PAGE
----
Mental and emotional health plays an essential part of our overall health and well-being. And despite what you’ve heard about so-called ‘senior moments’, memory lapses can occur at any age, but aging alone is generally not a cause of cognitive decline.
There are thousands of products out there to keep your skin looking young, your teeth looking white and your hair, well, on your head. But what about the inside of our bodies? Are you doing everything you need to do on a daily basis to keep your body strong and functioning at peak efficiency? Sure, you may exercise and take a multivitamin - but are your food choices also supporting your overall body and bone health?
Bone health is extremely important as we age. This is because we require more calcium to support bone strength and avoid life-hindering conditions like brittle bones and osteoporosis. To keep the skeletal infrastructure of our bodies strong, we need to eat foods that are not only high in calcium but also vitamin D, vitamin K, vitamin C, magnesium, and phosphorus.
In addition to calcium, vitamin D is a big player in the bone health game. While calcium helps build and maintain bones, vitamin D helps your body effectively absorb calcium. To put it plainly, you need both to preserve, protect and build bone mass within your body. It’s recommended that adults over 50 get between 400 and 600 IU (international units) each day while adults over 70 should increase their vitamin D intake to 800 IU each day.
Below we’ve listed a few foods high in these essential vitamins and minerals, the recommended serving sizes within these foods groups, as well as the calcium content per serving.
It’s no surprise that dairy products like milk, yogurt, and cheese are high in calcium. It’s recommended that adults over 60 get approximately three servings of dairy each day. This can include 1 cup of yogurt, 1 cup of milk, or 1.5 ounces of hard cheese.
- Milk ~ 300mg of calcium
- Yogurt ~ 450mg of calcium
- Cheese ~ 200mg of calcium
Leafy, green, cruciferous vegetables are high in calcium, vitamin D, vitamin K, vitamin C, as well as many other healthy bone-supporting vitamins and minerals. Daily intake of these vegetables can include: 1 cup of raw leafy greens like spinach, cabbage, and brussel sprouts, or 1/2 a cup of chopped broccoli, cauliflower, kale, bok choy, and radishes. It’s recommended that older adults eat at least five servings of veggies per day!
- Spinach ~ 240mg of calcium
- Broccoli ~ 180mg of calcium
- Kale ~ 55mg of calcium
It’s recommended that older adults get at least six servings of calcium-fortified grains, such as those in bread and cereals, each day. Keep in mind that serving sizes of grains are typically much smaller and include a slice of bread, a small tortilla, 1 cup of fortified cereal, 1/2 a cup of cooked rice pasta or cereal, or 1/2 a cup of popped popcorn.
- Fortified cereal ~ 250-1000mg of calcium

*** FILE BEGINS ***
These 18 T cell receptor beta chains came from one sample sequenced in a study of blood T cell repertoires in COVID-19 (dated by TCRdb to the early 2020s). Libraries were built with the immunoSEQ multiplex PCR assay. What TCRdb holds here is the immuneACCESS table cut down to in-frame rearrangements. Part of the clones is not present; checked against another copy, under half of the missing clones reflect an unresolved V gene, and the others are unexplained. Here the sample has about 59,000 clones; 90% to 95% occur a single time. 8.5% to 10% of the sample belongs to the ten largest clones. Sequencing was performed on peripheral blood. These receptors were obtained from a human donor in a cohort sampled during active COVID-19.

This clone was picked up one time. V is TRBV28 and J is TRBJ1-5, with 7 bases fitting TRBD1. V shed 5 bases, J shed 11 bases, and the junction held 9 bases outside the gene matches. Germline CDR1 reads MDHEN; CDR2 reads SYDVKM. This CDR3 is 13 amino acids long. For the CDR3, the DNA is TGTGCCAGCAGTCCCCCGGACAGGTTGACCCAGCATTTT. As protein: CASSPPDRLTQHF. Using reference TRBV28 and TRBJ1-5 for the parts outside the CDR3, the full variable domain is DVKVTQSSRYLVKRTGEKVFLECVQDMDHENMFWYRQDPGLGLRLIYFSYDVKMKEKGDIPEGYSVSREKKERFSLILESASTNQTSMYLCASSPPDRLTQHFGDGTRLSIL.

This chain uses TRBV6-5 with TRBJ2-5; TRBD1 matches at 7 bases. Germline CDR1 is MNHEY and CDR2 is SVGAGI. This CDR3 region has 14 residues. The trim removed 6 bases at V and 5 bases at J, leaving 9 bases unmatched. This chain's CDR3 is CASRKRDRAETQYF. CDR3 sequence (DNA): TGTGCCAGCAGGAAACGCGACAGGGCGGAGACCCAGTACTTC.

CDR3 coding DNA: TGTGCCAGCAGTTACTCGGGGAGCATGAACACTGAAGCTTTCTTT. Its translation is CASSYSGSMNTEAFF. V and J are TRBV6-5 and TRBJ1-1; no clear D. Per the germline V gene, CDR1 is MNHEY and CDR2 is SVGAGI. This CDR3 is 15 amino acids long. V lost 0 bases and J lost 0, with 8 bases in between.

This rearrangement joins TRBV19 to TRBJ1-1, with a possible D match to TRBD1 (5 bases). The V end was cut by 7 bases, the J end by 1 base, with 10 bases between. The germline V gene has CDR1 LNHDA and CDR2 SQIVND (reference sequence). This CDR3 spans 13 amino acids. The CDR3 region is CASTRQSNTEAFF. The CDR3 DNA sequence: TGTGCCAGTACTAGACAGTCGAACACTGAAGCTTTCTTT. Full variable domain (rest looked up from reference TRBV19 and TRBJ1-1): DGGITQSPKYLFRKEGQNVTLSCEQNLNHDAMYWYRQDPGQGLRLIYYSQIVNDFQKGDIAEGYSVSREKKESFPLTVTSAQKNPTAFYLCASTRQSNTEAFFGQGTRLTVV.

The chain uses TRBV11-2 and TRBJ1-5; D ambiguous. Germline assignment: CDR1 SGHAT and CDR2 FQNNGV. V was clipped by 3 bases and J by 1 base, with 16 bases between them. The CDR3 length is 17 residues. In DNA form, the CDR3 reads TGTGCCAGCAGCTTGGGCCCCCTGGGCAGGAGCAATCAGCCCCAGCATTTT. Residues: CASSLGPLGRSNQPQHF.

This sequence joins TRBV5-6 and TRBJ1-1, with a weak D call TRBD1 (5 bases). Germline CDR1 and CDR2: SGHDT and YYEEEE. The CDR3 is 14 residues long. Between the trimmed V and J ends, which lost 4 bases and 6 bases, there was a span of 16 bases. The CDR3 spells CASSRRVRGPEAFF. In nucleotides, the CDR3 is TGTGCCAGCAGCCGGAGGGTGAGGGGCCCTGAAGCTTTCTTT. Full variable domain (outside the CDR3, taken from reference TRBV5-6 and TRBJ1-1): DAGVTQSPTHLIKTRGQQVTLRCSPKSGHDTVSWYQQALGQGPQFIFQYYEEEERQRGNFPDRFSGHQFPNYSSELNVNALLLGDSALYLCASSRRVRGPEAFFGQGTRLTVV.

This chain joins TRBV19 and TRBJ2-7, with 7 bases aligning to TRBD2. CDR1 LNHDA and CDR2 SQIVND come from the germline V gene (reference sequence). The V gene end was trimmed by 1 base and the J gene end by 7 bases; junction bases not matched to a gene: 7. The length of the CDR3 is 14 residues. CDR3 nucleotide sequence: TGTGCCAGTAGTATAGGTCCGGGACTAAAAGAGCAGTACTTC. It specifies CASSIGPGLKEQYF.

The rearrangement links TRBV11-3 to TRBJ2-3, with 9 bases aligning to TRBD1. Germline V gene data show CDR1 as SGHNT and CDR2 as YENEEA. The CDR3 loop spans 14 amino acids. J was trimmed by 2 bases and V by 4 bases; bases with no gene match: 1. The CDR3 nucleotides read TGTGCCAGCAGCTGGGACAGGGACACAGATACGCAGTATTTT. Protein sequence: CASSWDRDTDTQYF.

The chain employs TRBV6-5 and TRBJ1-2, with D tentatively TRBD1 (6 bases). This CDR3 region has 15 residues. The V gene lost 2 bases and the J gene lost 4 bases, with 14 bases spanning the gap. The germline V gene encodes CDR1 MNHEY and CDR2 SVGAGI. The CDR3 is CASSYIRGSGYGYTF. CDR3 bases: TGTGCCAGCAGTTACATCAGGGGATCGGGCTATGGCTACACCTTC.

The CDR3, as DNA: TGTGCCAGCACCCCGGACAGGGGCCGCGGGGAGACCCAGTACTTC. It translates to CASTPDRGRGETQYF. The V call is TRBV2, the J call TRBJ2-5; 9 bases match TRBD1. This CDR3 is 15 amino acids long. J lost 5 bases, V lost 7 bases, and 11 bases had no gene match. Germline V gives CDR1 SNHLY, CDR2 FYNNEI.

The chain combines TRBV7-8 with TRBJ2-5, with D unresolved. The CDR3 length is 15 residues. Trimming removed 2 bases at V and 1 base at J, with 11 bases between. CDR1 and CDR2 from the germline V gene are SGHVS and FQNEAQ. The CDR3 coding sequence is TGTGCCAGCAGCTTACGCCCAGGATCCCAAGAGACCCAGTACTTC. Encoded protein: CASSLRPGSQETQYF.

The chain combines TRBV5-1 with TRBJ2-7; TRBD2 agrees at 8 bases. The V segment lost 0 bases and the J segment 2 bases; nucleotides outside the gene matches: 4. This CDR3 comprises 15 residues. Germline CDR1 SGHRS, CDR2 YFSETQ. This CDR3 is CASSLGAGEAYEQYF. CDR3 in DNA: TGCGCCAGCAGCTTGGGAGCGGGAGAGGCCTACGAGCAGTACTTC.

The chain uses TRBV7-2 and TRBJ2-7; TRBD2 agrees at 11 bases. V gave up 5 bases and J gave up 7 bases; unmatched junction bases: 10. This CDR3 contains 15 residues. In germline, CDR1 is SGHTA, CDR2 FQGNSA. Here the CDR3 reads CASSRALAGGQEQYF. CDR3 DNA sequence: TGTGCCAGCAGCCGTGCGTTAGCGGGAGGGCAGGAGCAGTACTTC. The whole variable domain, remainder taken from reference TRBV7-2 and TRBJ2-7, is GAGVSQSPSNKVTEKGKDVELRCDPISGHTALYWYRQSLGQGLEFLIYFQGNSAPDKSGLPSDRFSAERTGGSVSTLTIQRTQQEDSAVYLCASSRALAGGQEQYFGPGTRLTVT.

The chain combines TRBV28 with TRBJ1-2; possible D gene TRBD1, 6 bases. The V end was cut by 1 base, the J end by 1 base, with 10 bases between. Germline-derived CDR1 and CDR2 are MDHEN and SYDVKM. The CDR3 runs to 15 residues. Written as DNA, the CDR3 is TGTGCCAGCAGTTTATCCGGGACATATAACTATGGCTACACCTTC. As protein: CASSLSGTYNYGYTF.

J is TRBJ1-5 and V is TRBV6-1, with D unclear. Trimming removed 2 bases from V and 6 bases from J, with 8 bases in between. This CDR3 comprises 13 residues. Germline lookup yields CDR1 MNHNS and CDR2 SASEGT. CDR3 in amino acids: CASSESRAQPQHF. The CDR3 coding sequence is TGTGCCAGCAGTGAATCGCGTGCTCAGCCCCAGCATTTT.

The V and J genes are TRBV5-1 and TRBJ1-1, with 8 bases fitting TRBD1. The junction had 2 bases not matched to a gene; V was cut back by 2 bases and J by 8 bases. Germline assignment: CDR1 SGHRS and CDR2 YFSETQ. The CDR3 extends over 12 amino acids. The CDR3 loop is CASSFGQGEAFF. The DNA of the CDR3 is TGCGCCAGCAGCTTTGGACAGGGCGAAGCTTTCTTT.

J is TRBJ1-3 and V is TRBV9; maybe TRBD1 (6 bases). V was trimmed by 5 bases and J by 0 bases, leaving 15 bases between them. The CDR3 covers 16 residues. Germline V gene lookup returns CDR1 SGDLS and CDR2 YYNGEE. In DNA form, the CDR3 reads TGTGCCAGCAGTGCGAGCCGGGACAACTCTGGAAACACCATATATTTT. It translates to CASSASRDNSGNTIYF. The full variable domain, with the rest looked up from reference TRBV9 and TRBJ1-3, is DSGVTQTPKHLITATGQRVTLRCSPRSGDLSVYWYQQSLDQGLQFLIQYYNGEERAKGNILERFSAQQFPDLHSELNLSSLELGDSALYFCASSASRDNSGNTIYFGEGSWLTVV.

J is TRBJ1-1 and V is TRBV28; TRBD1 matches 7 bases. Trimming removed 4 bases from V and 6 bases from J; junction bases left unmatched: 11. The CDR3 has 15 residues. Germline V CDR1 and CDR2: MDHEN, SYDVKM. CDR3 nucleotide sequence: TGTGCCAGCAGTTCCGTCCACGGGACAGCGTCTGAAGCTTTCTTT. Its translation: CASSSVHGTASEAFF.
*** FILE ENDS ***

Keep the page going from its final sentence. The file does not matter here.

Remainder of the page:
- Bread ~ 150mg of calcium
- Tortilla ~ 85mg of calcium
Many proteins such as eggs, salmon, nuts, beans, and tofu all contain high levels of bone-healthy vitamins and minerals. It’s recommended that older adults get approximately eight to nine servings per week or one to two servings per day. As with grains, protein serving sizes tend to be smaller, around 3 ounces each, than serving sizes of dairy or fruits. An added benefit of protein is that it helps you feel fuller longer and can help curb cravings for sweets.
- Salmon ~ 200mg of calcium
- Tofu ~ 120-750mg of calcium
- Almonds ~ 80mg of calcium
Fruits and Fortified Juices
Many adults may be unaware that some fruits and fruit juices have calcium in them. As is the case with most fortified fruit juices, the calcium is added, but it doesn’t make it any less valuable. It’s recommended that older adults get around 3-4 servings of fruit each day. This can include about 1/2 a cup of cut fruit or around 1/4 cup of 100% fortified fruit juice per serving.
- Figs ~ 300mg of calcium
- Fortified, not from concentrate orange juice ~ 300mg of calcium
- Kiwi ~ 50mg of calcium
These are just a few of the many foods you can include in your daily diet to support bone health. If it seems like these foods are boring, or you’re just not excited about adding cups of cruciferous vegetables to your menu, try mixing them into different meals throughout the day.
Add some spinach to your pasta dinner, mix some yogurt and granola together for a light snack, or make a tapas plate of almonds, figs, and cheese. It doesn’t have to be a huge change to your daily routine, just small additions to 1 or 2 meals a day can make a huge difference.
At Presbyterian Homes, we strive to provide options to keep residents happy and healthy. To learn more about how we incorporate personal wellness into our Choices for Living Well program, please contact one of the Presbyterian Homes campuses below.